Q It Up: Tell Us a Story! - The Far East Network

The Far East Network

From Dr. Jim Grubbs [jgrub1[at]uis.edu], University of Illinois, Springfield, IL

This is a real oldie but goodie...

The year is 1966. I’ve made my radio debut on the Tokyo flag-ship station of The Far East Network -- the AFRS outlet in Japan. Suzanne Stevens and I, both high school students at the time, were selected through an audition process to co-host the weekly “Teenagers on Parade” Top 40 show that was heard over the entire network and on shortwave. We did the show “live to tape” with our FEN provided military producer Navy Journalist Craig Smith.

Story 1

There was almost always time between when we finished our show and when the bus I needed to catch came by. On this particular evening I decided to bide my time in “automation control” - a very large 1940s era studio that had originally been used for local dramatic productions. It was now filled with an entire room of automation equipment - some of the very first made available. There were reel-to-reel machines of course -- and even turntables connected to the system -- a very large portion of our programming came on 16 inch transcription discs out of AFRS Los Angeles. There was no carousel cart machine, rather a big bank of standard cart machines.

An Army PFC sat quietly at a desk in the middle of the room where it was his job to manually log the actual air time of each event, faithfully typing it with his manual Underwood typewriter. The 6:00 to 6:30 block consisted of a live round-up of news, up and down the Japanese Islands. At precisely 6:29:20, master control turned things back to the automation system.

First, a recorded :30 second “command spot” -- the military equivalent of a PSA -- was initiated by the automation system. At 6:29:50 (precisely, of course, this is the military) the network ID went out to all stations “Serving American Forces Oversees, this is the Far East Network.” At this point, the system split out to each of the outlying transmitters for local ID. In Tokyo on the AM (there was also shortwave) you heard “810 on your dial, Far East Network, Tokyo.” Like clockwork, one of the reel-to-reel machines fired. “Japan Standard Time is 6:30 p.m.” Like clockwork, Turntable #1 fired and the air filled with a transcription program called “Music By Candlelight.” No reason to suspect any problems. The PFC on duty dutifully typed the time of each event in the log.

But then the “stuff on a shingle” hit the fan. At 6:30:10 the system fired the next event - the command spot, network ID, local ID, time sequence, scheduled for close to the top of the hour, followed by the top of the hour news jingle. Of course, there was no news because no one expected this until 7:00 (it was done live). At precisely 10 seconds (the length of the silence sense) the next program fired, and approximately every 10 seconds after that, the automation system proceeded to run through everything that had been programmed through 6:00 a.m. the next morning.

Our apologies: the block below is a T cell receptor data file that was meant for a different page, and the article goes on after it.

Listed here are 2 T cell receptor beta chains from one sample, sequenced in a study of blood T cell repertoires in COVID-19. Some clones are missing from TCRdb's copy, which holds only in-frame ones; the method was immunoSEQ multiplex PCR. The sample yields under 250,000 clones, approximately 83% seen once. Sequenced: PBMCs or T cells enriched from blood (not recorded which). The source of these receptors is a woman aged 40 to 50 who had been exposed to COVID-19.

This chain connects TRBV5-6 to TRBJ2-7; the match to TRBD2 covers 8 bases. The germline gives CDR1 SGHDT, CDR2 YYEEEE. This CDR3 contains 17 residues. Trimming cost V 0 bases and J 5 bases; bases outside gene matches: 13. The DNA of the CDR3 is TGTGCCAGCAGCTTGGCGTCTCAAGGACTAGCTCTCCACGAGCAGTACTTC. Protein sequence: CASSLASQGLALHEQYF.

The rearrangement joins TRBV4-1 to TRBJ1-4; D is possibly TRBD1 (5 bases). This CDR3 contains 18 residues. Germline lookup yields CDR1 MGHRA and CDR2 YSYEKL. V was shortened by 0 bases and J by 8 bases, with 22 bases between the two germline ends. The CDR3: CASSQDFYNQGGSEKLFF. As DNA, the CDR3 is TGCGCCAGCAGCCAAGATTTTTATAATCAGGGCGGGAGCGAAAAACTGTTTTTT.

There was no way the PFC could keep up, no matter how quickly he tried to type. He gave it a gallant try for the first few events but finally just stopped dead in his tracks. As I got ready to head for my 6:45 bus, I noted his final entry in the sequence which was 6:31:20 - ALL HELL BROKE LOOSE (and yes, it was typed in upper case)

Story 2

Having auditioned and gotten the job, I reported for my first recording session. I was pretty cocky - “public speaking” was nothing new to me. I had even built a controlled-carrier-current station for our high school. Suzanne was scared half to death. We went through the preliminaries of setting up and as we prepared to “roll tape” Craig Smith said to us, “Remember, there are Seven-Million people listening!” I lost my composure - surely he was wrong, but it was too late to ask. The theme song rolled (remember theme songs?) and I blundered and stuttered through my first big chance on the air. Suzanne was like ice -- I can still hear that incredible voice of hers just as calm as can be. It took me months to recover! (What Craig didn’t bother to tell us at the time was that 6.9+ million of those listeners didn’t speak English - they were the Japanese teen “shadow audience” who tuned in to hear the western-style music - they could care less about the DJs.)

Story 3

It’s a few months earlier at my audition on a quiet Sunday afternoon in late summer. They were “running behind” so my dad (“the Colonel”) and I sat in the waiting area listening to “Tokyo Calling” -- an immensely popular Sunday afternoon variety show aired on the network. The time approached 4:00 p.m. The normal sequence leading up to top of the hour news came through the giant RCA monitor speaker. “Japan Standard Time is 4:00 p.m.” - cue the news jingle. You could hear the microphone open in the studio, but there was no news. Seconds that seemed like minutes elapsed. And then came the indecipherable yelling that was coming out of the intercom speakers throughout the building. It was the engineer in master control asking in emphatic terms “where’s the news guy?” A moment passes and into our view comes a young man clad only in his underpants and tee-shirt running down the hallway with a stack of “rip and read” in his hands. He made a mad dash to the on the air news studio and within moments you heard a thoroughly composed FEN newsman say “Good afternoon, this is Army Specialist (insert name here) and this is the news.” Apparently, he had been sound asleep after working for 24 hours straight.

I still laugh every time I think about it.

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